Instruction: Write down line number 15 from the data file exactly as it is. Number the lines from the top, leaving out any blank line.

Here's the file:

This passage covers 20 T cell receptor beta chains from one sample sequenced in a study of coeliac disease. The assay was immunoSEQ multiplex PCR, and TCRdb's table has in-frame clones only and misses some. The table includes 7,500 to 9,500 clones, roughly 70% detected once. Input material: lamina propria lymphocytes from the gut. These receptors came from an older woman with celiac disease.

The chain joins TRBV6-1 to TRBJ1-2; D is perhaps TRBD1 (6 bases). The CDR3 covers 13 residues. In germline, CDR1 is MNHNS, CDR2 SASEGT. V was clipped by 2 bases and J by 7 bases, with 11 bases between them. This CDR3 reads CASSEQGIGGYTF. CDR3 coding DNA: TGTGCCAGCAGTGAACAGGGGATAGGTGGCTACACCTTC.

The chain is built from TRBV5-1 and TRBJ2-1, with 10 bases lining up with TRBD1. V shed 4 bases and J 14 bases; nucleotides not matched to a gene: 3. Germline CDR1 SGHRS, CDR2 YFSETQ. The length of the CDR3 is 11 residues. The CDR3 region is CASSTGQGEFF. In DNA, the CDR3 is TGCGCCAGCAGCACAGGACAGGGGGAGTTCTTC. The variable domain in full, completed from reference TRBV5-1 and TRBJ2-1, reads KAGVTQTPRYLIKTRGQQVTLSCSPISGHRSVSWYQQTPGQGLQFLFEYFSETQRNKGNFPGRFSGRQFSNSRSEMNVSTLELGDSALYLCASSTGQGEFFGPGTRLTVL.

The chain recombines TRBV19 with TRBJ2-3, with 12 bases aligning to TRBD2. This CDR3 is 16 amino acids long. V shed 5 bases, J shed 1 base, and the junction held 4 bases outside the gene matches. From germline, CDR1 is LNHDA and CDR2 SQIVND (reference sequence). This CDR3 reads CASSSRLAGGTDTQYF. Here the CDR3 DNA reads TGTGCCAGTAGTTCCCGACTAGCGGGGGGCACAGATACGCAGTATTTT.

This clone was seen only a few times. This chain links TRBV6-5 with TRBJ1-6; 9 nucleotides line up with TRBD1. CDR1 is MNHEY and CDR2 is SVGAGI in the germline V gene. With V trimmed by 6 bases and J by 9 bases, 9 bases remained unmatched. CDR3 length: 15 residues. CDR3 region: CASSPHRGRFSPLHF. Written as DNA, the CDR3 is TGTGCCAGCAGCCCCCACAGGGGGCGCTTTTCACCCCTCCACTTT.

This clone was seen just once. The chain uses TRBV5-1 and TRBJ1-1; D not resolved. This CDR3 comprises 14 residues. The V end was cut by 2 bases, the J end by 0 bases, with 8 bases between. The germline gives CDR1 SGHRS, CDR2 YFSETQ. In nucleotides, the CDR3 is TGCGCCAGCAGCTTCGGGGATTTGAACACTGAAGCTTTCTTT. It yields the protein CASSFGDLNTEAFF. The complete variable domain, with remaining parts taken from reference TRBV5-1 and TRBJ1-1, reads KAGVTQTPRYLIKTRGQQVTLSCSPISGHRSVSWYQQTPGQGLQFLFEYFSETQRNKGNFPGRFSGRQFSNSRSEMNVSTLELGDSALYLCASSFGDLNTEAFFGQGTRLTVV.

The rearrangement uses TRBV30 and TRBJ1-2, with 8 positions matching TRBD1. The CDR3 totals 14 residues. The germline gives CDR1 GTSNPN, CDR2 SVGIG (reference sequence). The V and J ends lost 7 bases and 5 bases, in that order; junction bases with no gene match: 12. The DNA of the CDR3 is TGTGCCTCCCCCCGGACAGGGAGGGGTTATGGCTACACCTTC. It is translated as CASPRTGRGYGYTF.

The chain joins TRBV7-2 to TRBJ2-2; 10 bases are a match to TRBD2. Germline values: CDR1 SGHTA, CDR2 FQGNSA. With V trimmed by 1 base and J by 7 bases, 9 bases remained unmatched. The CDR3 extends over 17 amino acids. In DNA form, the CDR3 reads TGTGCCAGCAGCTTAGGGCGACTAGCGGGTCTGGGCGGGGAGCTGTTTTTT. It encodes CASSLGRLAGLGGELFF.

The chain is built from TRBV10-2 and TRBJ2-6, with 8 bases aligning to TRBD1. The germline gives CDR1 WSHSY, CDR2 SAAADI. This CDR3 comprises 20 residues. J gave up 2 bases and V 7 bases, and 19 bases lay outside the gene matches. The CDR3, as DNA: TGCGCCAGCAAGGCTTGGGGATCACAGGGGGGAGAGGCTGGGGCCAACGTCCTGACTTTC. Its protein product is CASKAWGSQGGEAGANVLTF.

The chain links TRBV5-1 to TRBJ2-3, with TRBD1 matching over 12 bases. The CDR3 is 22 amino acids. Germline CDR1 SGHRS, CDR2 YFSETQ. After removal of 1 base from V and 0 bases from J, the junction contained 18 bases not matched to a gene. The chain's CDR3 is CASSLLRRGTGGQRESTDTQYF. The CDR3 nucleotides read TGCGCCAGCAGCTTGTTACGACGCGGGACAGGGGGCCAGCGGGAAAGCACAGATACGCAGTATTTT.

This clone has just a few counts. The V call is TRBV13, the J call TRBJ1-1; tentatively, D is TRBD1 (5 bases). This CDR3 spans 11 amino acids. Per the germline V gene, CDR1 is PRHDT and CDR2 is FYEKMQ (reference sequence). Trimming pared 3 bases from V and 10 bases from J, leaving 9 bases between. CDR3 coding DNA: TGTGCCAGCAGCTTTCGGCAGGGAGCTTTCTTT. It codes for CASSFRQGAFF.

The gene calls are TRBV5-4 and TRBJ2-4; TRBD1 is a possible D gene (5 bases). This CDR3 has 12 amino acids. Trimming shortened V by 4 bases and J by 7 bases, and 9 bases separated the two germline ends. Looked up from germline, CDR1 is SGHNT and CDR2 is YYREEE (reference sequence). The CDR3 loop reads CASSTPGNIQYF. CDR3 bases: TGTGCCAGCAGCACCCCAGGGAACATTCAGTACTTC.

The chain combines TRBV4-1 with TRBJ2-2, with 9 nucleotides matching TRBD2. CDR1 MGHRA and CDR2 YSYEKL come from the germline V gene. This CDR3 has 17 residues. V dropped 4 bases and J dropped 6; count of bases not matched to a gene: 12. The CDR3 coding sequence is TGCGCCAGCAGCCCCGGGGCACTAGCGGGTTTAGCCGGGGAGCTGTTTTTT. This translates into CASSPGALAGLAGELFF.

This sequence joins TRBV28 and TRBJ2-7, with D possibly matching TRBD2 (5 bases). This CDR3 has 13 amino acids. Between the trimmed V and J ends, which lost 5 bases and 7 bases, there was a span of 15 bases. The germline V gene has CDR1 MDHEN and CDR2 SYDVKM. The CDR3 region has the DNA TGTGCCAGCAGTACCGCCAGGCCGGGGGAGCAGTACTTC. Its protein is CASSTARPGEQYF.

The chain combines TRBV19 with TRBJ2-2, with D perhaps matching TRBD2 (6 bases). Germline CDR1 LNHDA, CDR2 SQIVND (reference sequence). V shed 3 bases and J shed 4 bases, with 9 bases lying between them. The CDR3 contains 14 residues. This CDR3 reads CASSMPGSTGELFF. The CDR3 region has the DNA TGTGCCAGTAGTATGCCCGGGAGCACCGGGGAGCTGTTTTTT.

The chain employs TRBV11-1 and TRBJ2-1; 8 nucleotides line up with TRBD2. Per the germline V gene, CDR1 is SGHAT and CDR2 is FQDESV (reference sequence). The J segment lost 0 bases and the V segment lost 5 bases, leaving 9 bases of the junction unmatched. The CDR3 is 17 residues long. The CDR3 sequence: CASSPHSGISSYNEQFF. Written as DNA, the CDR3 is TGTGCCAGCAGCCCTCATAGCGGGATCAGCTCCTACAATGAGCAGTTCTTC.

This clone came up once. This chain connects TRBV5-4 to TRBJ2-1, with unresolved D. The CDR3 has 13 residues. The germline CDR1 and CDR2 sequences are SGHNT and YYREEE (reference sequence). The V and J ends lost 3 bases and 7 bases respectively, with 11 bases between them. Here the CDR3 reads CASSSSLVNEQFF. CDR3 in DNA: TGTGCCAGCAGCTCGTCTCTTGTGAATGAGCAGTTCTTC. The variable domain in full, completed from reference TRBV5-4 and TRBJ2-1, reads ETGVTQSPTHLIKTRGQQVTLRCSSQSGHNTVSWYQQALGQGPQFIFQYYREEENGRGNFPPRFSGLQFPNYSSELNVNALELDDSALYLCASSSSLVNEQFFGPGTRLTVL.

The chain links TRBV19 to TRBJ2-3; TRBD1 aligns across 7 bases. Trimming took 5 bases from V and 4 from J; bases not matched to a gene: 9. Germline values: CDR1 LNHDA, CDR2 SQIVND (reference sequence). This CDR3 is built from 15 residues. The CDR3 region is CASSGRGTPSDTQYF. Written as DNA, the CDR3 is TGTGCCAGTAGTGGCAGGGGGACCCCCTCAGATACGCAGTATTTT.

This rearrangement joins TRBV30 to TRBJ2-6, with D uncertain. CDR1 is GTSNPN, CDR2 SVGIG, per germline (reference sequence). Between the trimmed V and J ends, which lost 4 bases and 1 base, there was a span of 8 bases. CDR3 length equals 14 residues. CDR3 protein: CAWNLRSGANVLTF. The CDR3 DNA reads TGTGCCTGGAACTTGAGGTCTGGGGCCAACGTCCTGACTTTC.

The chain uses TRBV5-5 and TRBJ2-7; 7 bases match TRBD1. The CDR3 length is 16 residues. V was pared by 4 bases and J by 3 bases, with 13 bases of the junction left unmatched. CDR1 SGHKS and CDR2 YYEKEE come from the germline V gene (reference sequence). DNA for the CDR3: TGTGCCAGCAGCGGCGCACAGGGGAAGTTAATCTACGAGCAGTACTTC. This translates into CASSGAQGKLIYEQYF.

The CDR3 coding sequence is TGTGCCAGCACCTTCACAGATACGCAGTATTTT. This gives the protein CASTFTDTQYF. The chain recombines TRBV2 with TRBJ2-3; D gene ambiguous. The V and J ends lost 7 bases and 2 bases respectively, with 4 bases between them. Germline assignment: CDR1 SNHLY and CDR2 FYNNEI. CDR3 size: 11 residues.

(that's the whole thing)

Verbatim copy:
The chain combines TRBV19 with TRBJ2-2, with D perhaps matching TRBD2 (6 bases). Germline CDR1 LNHDA, CDR2 SQIVND (reference sequence). V shed 3 bases and J shed 4 bases, with 9 bases lying between them. The CDR3 contains 14 residues. This CDR3 reads CASSMPGSTGELFF. The CDR3 region has the DNA TGTGCCAGTAGTATGCCCGGGAGCACCGGGGAGCTGTTTTTT.